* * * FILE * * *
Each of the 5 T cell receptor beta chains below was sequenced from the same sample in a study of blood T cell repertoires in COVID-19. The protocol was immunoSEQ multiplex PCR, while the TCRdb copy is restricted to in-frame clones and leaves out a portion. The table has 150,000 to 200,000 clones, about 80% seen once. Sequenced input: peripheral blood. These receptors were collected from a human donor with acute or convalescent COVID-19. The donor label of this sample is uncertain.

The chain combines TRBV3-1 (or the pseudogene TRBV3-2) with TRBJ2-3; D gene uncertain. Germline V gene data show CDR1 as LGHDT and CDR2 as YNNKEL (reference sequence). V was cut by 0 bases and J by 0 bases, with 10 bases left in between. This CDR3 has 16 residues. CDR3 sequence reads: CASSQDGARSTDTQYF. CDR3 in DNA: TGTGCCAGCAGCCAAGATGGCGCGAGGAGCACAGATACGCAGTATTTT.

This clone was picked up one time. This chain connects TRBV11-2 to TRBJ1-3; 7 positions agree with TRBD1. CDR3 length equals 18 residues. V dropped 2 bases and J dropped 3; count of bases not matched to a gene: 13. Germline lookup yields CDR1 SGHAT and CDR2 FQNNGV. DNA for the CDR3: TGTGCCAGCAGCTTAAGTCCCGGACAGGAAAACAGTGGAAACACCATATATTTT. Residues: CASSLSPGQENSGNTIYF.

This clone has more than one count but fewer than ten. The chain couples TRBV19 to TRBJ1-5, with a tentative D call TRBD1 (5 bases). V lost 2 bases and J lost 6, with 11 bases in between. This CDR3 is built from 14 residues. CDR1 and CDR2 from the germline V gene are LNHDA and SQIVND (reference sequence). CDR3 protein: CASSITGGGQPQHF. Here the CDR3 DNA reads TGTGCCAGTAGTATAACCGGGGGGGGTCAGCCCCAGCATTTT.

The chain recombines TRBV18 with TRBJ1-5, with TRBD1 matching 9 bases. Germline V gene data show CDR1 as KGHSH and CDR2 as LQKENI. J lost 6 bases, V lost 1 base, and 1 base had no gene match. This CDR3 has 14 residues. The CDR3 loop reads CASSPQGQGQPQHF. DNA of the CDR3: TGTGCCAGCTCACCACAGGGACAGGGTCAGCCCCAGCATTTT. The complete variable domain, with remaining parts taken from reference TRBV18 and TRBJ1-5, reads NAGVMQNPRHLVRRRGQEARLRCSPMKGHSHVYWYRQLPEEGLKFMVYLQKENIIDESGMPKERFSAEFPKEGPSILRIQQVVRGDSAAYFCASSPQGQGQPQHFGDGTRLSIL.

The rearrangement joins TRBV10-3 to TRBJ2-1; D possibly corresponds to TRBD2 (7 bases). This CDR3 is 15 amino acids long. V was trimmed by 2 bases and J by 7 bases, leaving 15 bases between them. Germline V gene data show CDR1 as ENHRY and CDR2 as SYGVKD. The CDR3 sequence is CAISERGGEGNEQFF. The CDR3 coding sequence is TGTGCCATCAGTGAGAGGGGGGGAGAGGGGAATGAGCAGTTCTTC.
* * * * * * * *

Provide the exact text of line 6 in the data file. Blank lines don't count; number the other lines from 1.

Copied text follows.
The rearrangement joins TRBV10-3 to TRBJ2-1; D possibly corresponds to TRBD2 (7 bases). This CDR3 is 15 amino acids long. V was trimmed by 2 bases and J by 7 bases, leaving 15 bases between them. Germline V gene data show CDR1 as ENHRY and CDR2 as SYGVKD. The CDR3 sequence is CAISERGGEGNEQFF. The CDR3 coding sequence is TGTGCCATCAGTGAGAGGGGGGGAGAGGGGAATGAGCAGTTCTTC.